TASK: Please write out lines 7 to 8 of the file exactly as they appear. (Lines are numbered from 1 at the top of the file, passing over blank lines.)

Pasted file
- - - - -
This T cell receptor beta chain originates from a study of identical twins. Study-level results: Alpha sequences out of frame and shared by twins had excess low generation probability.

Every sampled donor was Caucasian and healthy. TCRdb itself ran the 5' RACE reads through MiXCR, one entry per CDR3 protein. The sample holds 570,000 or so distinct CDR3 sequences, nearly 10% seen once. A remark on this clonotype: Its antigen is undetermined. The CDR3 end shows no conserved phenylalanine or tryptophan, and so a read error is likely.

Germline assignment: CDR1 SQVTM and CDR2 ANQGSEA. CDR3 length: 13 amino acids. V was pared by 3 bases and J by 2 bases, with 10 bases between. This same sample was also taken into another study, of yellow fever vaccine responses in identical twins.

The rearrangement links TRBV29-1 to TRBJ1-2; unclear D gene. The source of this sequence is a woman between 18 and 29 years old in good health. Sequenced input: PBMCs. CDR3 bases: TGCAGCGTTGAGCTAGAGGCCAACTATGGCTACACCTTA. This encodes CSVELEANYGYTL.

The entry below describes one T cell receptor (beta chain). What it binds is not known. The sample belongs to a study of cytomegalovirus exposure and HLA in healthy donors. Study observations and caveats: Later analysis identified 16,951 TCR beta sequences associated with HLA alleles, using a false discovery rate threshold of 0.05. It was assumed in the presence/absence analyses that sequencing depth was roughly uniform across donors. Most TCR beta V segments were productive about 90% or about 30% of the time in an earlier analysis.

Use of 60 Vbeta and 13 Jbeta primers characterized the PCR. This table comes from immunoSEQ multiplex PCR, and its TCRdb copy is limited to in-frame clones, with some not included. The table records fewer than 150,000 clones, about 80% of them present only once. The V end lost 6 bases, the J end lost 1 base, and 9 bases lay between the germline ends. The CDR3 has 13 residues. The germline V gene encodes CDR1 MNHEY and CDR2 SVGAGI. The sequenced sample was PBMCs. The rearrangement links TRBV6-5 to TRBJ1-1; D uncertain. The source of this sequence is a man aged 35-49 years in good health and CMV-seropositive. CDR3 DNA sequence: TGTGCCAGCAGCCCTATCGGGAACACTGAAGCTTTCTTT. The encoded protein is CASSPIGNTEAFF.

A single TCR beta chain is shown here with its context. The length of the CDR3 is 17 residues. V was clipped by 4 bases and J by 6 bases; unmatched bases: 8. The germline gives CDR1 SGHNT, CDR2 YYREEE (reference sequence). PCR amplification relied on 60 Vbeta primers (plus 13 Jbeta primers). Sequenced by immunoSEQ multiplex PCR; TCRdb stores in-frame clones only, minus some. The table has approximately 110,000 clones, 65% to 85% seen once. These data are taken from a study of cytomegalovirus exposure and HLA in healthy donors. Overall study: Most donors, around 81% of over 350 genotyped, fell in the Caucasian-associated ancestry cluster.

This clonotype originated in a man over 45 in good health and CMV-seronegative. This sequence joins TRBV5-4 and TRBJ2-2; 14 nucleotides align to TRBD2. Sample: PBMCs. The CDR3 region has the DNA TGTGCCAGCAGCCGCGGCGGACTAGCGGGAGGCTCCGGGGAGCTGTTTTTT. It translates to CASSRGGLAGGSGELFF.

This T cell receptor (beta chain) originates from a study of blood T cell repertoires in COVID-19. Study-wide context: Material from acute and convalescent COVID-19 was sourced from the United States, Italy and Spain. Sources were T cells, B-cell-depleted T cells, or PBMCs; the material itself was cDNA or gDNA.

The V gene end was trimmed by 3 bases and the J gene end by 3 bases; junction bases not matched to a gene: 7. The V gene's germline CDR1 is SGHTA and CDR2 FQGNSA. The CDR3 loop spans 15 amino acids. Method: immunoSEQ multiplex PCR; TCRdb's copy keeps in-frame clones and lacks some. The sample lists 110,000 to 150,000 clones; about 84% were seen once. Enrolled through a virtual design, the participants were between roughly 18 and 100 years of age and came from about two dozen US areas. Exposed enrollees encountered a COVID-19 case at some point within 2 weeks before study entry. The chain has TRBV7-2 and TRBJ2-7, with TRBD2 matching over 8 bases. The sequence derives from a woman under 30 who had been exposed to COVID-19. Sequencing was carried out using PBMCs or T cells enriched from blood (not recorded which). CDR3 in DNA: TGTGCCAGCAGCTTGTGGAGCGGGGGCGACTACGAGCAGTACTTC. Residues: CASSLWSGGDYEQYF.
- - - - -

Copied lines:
A single TCR beta chain is shown here with its context. The length of the CDR3 is 17 residues. V was clipped by 4 bases and J by 6 bases; unmatched bases: 8. The germline gives CDR1 SGHNT, CDR2 YYREEE (reference sequence). PCR amplification relied on 60 Vbeta primers (plus 13 Jbeta primers). Sequenced by immunoSEQ multiplex PCR; TCRdb stores in-frame clones only, minus some. The table has approximately 110,000 clones, 65% to 85% seen once. These data are taken from a study of cytomegalovirus exposure and HLA in healthy donors. Overall study: Most donors, around 81% of over 350 genotyped, fell in the Caucasian-associated ancestry cluster.

This clonotype originated in a man over 45 in good health and CMV-seronegative. This sequence joins TRBV5-4 and TRBJ2-2; 14 nucleotides align to TRBD2. Sample: PBMCs. The CDR3 region has the DNA TGTGCCAGCAGCCGCGGCGGACTAGCGGGAGGCTCCGGGGAGCTGTTTTTT. It translates to CASSRGGLAGGSGELFF.